Aspiring entrepreneurs young and old, with business ideas ranging from landscaping to dance studios, received free advice on business start-up through the Start Smart seminar offered by Weber State University’s Small Business Development Center.

The Start Smart seminars aim to offer advice on starting a business, highlighting information on business planning, entry strategy and forms of business ownership. They are two hours in length.

Jared Van Orden instructed the seminar and is one of two instructors for Start Smart. Van Orden has been involved with small businesses in the past, and previously worked for a venture capital firm doing business analysis. He said he hopes the Start Smart seminars will kick-start businesses in the community and help with the economic crisis.

“Economic development is a big thing,” Van Orden said. “If we are going to get out of this economic situation, it’s going to be a lot through entrepreneurs and businesses who employ people.”

Van Orden said he also hopes to provide a sense of enthusiasm for entrepreneurs to start their businesses sooner rather than later.

“If I can help people at these beginning stages, it’s just exciting to me,” he said. “But most of all, (I want to instill) a hope and energy, an urgency to get started. I am always trying to talk about how can you start next week or next month and prove that your business model is viable and works.”

It’s a message that aspiring business owner Katie Nelson said helped her leave the seminar with renewed enthusiasm.

“It’s motivating,” Nelson said. “I love the emphasis on ‘I want you to start your business next week or next month’, because that’s what I want to do. I want to start when I’m feeling motivated and not wait until eight months later, when I’m just sick of the whole idea, before I get a chance to do anything.”

Nelson is a videographer who wants to turn her career choice into a business. She said she wants her business to focus on lifestyle videography and offer start-up videography for other small businesses. Nelson also said she attended the seminar to make sure she had the right information to start her business correctly.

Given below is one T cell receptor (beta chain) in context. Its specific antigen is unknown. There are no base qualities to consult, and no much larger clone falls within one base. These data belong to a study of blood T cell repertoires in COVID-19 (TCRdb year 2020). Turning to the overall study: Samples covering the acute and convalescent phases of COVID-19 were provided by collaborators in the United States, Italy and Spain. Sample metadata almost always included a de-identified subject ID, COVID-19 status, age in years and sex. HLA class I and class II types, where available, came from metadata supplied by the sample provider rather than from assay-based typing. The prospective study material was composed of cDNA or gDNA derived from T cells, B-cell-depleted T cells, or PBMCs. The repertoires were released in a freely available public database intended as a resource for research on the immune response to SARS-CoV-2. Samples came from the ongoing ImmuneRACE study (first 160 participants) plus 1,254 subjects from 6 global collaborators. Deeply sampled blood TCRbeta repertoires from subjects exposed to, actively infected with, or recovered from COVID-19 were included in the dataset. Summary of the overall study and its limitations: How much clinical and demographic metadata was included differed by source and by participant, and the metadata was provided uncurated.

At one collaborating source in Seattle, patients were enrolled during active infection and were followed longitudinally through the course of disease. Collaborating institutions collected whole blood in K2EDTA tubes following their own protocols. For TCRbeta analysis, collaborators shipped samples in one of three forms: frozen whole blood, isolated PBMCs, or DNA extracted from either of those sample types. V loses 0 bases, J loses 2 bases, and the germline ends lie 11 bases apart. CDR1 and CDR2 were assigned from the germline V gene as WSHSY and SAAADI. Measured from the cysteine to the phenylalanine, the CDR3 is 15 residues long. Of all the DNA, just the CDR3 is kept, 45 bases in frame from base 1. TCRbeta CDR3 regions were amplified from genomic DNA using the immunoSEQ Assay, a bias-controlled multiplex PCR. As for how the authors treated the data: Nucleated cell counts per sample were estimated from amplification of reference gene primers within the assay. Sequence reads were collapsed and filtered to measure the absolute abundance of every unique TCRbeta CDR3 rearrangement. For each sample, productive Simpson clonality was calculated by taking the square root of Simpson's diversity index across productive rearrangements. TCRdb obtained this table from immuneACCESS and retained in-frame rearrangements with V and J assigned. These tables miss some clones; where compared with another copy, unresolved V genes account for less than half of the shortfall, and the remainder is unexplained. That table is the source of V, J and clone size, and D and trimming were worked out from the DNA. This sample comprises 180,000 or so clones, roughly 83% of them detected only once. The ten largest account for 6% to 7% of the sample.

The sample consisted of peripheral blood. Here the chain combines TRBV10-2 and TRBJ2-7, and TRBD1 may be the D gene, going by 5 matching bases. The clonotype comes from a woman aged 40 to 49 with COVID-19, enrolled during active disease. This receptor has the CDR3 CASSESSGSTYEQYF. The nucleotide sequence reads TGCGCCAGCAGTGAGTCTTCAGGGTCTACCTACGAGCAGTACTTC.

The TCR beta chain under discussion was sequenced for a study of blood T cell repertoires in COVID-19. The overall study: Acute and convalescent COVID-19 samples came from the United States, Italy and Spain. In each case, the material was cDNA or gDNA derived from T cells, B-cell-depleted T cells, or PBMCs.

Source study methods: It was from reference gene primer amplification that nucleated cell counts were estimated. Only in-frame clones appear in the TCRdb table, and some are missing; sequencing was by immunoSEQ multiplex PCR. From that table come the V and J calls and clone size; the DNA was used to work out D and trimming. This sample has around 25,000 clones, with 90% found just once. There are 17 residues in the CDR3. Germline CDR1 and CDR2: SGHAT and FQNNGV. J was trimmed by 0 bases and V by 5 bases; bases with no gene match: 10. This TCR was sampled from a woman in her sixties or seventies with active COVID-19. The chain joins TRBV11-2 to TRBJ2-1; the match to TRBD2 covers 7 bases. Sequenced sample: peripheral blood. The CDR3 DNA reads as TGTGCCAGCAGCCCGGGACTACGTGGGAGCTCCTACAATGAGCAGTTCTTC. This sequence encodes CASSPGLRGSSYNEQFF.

“For me, I feel like I’ve got the creative part,” Nelson said. “But as far as the business side, I want to know that I’m doing everything right, everything legal, that I’m not setting myself up for financial failure. I really started off knowing nothing about that. I’m thrilled that there was something in the community where I could get some questions answered and just hear from someone knowledgeable about it.”

Attendee Halie Gundersen said she was also relieved to find she could get her questions answered by a professional.

“I don’t think that people understand or realize the amount of barriers there are to get into business,” Gundersen said. “People need guidance. The seminar really just gives people clear answers.”

Gundersen said she hopes to start a food-truck business that sells handcrafted street food in Salt Lake City. Gundersen decided to start the business after searching through the existing businesses listed on the KSL website.

“I just was just kind of trying to figure out what to do with my life,” Gunderson said. “I just saw a food truck, and it was just under $20,000. I thought, ‘Hmm . . . that wouldn’t be a bad business to start up.’ So I kind of just went with it from there.”

Gundersen said she believes small businesses are important to the community.

“I think it’s important to sustain your local community,” Gundersen said. “Small businesses do that, whereas franchises and other businesses are taking things from the top. If you’re working hard in your community, you’re going to make your community better.”

Nelson agreed that local businesses are a benefit.

“I love local businesses,” Nelson said. “I just love them. There’s always a lot more customer service involved. People are more willing to listen to you and care about what you think and what you have to say.”

She said she hopes more people will realize there is assistance for small business start-up and take the opportunity to start their own businesses.

“I think that Utah is full of brilliant people,” she said. “I think a lot of that gets wasted because people are afraid to give their ideas a shot.”

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